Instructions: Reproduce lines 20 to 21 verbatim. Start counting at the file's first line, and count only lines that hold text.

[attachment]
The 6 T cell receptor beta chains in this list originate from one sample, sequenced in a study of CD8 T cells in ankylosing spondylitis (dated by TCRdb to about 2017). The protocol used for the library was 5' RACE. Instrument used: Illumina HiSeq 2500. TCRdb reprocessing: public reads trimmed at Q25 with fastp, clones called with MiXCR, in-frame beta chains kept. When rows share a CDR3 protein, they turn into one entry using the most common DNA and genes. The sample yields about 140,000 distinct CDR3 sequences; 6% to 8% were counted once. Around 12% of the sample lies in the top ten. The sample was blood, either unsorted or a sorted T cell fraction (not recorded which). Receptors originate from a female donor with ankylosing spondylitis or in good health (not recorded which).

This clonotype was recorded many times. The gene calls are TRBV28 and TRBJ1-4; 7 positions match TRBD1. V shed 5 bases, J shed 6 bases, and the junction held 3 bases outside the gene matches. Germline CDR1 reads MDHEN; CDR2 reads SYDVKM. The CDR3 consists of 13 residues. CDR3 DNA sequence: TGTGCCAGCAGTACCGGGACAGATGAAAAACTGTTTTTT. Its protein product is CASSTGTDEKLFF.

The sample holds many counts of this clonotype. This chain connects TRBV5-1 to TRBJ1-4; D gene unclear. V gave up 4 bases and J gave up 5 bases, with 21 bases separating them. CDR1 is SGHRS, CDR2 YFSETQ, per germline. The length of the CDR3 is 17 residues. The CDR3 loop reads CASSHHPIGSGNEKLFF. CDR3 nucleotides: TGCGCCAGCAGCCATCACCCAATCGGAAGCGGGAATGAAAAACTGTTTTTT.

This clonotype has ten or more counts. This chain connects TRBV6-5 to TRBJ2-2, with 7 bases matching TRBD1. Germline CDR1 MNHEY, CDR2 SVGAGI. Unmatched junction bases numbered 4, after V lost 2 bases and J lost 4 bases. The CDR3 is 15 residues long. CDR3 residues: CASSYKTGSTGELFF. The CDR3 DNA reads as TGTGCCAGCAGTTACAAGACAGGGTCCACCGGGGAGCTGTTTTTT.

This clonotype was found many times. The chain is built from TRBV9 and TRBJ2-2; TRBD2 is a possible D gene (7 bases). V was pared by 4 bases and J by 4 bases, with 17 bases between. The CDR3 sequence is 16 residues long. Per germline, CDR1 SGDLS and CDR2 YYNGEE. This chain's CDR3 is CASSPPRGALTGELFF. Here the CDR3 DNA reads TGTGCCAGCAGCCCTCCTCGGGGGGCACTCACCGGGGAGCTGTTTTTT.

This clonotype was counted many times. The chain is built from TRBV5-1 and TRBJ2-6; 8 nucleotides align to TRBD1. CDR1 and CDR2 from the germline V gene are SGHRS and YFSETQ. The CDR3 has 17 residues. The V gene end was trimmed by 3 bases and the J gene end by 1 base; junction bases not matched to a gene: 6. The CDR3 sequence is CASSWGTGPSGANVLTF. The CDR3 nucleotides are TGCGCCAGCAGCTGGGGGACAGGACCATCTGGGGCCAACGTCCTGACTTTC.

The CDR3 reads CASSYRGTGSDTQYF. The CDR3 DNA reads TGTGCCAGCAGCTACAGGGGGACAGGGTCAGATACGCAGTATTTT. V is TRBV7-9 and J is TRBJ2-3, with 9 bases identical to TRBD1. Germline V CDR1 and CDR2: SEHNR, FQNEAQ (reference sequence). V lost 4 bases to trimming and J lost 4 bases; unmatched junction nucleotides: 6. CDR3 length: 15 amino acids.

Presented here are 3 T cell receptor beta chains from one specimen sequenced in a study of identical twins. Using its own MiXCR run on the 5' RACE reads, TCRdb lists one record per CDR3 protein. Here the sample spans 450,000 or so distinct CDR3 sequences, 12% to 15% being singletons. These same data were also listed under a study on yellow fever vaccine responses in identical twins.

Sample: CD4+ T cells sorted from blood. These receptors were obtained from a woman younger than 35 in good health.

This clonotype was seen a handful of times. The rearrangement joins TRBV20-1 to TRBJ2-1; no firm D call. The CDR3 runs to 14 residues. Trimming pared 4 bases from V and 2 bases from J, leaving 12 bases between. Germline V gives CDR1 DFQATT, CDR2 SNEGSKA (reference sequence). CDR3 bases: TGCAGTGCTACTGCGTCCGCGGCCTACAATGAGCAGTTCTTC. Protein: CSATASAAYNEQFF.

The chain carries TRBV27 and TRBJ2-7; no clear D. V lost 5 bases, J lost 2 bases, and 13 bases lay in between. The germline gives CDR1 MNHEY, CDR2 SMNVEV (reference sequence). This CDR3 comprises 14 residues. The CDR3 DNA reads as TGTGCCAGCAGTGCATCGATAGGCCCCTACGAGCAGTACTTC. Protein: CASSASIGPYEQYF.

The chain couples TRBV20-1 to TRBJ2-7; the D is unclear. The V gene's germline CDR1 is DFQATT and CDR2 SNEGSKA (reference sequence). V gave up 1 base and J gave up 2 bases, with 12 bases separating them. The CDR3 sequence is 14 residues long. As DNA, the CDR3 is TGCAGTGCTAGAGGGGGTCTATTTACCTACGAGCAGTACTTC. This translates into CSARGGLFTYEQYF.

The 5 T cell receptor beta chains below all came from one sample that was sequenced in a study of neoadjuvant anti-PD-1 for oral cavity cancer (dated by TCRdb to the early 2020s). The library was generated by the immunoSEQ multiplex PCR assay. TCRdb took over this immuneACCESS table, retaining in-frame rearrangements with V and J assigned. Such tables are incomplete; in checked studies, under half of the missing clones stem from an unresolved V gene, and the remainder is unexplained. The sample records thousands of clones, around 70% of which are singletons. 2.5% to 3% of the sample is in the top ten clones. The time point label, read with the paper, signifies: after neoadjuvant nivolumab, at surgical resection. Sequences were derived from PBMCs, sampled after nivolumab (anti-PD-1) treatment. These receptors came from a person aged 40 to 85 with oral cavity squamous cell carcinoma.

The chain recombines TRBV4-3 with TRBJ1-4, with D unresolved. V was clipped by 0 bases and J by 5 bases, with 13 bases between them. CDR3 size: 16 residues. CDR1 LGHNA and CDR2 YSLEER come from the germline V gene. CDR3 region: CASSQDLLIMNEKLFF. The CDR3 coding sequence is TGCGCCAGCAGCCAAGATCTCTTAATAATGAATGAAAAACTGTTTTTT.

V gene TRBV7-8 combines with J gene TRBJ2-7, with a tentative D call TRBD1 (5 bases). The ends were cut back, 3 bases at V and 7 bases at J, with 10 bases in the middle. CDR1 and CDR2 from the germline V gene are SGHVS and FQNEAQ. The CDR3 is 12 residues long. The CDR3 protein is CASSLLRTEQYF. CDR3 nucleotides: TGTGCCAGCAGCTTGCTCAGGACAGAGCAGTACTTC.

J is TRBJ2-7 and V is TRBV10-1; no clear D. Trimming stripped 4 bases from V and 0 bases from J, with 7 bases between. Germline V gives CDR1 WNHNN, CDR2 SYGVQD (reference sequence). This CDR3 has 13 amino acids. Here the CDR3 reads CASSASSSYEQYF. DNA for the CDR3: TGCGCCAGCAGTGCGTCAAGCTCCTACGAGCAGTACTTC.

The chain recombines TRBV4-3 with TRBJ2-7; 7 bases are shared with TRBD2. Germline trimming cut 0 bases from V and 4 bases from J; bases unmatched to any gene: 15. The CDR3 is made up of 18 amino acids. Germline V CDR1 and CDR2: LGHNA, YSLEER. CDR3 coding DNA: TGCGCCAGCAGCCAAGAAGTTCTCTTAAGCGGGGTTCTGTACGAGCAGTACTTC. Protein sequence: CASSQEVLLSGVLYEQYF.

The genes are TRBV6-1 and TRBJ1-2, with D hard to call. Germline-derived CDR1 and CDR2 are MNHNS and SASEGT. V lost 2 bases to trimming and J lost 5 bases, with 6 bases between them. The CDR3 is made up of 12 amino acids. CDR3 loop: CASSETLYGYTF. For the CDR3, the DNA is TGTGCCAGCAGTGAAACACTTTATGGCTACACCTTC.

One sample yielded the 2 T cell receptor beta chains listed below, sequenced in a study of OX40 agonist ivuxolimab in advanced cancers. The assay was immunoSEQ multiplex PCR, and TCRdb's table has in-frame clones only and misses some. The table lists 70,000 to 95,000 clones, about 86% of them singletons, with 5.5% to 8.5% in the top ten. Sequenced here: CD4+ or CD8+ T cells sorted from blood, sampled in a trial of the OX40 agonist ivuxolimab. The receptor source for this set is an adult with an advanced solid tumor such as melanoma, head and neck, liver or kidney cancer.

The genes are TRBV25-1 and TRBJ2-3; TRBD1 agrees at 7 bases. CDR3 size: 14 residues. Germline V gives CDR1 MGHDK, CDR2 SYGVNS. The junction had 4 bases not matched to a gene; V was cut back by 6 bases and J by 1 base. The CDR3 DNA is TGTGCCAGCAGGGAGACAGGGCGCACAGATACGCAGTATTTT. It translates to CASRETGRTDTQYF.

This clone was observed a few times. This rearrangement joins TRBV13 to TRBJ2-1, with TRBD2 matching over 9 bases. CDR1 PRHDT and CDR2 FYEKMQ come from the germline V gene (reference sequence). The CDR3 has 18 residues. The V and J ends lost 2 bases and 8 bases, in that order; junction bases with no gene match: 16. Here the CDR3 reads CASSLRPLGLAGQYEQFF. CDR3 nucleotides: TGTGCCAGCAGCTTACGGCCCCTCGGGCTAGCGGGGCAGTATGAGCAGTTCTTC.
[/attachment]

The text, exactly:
The genes are TRBV25-1 and TRBJ2-3; TRBD1 agrees at 7 bases. CDR3 size: 14 residues. Germline V gives CDR1 MGHDK, CDR2 SYGVNS. The junction had 4 bases not matched to a gene; V was cut back by 6 bases and J by 1 base. The CDR3 DNA is TGTGCCAGCAGGGAGACAGGGCGCACAGATACGCAGTATTTT. It translates to CASRETGRTDTQYF.

This clone was observed a few times. This rearrangement joins TRBV13 to TRBJ2-1, with TRBD2 matching over 9 bases. CDR1 PRHDT and CDR2 FYEKMQ come from the germline V gene (reference sequence). The CDR3 has 18 residues. The V and J ends lost 2 bases and 8 bases, in that order; junction bases with no gene match: 16. Here the CDR3 reads CASSLRPLGLAGQYEQFF. CDR3 nucleotides: TGTGCCAGCAGCTTACGGCCCCTCGGGCTAGCGGGGCAGTATGAGCAGTTCTTC.